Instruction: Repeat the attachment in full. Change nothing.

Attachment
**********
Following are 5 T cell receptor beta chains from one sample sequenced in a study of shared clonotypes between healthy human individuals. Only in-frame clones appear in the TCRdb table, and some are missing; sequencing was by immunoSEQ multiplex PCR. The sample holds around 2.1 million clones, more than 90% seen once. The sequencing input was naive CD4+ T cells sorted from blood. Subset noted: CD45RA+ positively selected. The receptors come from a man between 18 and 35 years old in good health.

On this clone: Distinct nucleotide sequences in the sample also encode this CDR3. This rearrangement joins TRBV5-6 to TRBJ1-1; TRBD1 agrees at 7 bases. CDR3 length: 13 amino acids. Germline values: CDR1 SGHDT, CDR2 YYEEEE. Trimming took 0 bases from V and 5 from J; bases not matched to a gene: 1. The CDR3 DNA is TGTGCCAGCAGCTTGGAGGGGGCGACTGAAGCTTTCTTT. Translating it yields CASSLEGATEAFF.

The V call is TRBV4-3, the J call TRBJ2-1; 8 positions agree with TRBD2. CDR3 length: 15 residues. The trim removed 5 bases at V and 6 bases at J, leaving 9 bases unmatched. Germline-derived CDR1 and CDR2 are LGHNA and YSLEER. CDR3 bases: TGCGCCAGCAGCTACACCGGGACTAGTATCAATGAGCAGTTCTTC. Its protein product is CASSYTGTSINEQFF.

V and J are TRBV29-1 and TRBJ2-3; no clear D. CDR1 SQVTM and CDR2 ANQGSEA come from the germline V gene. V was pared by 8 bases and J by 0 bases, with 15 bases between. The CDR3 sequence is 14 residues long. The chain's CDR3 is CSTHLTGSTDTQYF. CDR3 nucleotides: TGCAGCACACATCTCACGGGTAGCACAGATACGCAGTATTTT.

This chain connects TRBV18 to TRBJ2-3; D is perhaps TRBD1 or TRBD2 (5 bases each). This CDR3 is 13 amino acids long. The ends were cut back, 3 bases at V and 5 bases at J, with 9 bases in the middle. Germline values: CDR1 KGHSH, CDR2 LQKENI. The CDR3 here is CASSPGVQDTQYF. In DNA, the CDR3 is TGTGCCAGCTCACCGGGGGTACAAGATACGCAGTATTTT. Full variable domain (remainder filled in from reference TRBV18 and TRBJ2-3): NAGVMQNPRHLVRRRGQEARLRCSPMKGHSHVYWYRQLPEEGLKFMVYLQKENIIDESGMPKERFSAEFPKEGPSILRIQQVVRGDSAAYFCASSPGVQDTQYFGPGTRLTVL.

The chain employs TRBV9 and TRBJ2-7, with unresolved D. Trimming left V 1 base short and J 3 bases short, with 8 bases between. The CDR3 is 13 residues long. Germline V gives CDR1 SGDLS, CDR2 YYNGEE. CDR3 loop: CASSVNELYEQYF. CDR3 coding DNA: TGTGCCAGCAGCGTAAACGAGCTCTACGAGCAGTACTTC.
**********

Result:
Following are 5 T cell receptor beta chains from one sample sequenced in a study of shared clonotypes between healthy human individuals. Only in-frame clones appear in the TCRdb table, and some are missing; sequencing was by immunoSEQ multiplex PCR. The sample holds around 2.1 million clones, more than 90% seen once. The sequencing input was naive CD4+ T cells sorted from blood. Subset noted: CD45RA+ positively selected. The receptors come from a man between 18 and 35 years old in good health.

On this clone: Distinct nucleotide sequences in the sample also encode this CDR3. This rearrangement joins TRBV5-6 to TRBJ1-1; TRBD1 agrees at 7 bases. CDR3 length: 13 amino acids. Germline values: CDR1 SGHDT, CDR2 YYEEEE. Trimming took 0 bases from V and 5 from J; bases not matched to a gene: 1. The CDR3 DNA is TGTGCCAGCAGCTTGGAGGGGGCGACTGAAGCTTTCTTT. Translating it yields CASSLEGATEAFF.

The V call is TRBV4-3, the J call TRBJ2-1; 8 positions agree with TRBD2. CDR3 length: 15 residues. The trim removed 5 bases at V and 6 bases at J, leaving 9 bases unmatched. Germline-derived CDR1 and CDR2 are LGHNA and YSLEER. CDR3 bases: TGCGCCAGCAGCTACACCGGGACTAGTATCAATGAGCAGTTCTTC. Its protein product is CASSYTGTSINEQFF.

V and J are TRBV29-1 and TRBJ2-3; no clear D. CDR1 SQVTM and CDR2 ANQGSEA come from the germline V gene. V was pared by 8 bases and J by 0 bases, with 15 bases between. The CDR3 sequence is 14 residues long. The chain's CDR3 is CSTHLTGSTDTQYF. CDR3 nucleotides: TGCAGCACACATCTCACGGGTAGCACAGATACGCAGTATTTT.

This chain connects TRBV18 to TRBJ2-3; D is perhaps TRBD1 or TRBD2 (5 bases each). This CDR3 is 13 amino acids long. The ends were cut back, 3 bases at V and 5 bases at J, with 9 bases in the middle. Germline values: CDR1 KGHSH, CDR2 LQKENI. The CDR3 here is CASSPGVQDTQYF. In DNA, the CDR3 is TGTGCCAGCTCACCGGGGGTACAAGATACGCAGTATTTT. Full variable domain (remainder filled in from reference TRBV18 and TRBJ2-3): NAGVMQNPRHLVRRRGQEARLRCSPMKGHSHVYWYRQLPEEGLKFMVYLQKENIIDESGMPKERFSAEFPKEGPSILRIQQVVRGDSAAYFCASSPGVQDTQYFGPGTRLTVL.

The chain employs TRBV9 and TRBJ2-7, with unresolved D. Trimming left V 1 base short and J 3 bases short, with 8 bases between. The CDR3 is 13 residues long. Germline V gives CDR1 SGDLS, CDR2 YYNGEE. CDR3 loop: CASSVNELYEQYF. CDR3 coding DNA: TGTGCCAGCAGCGTAAACGAGCTCTACGAGCAGTACTTC.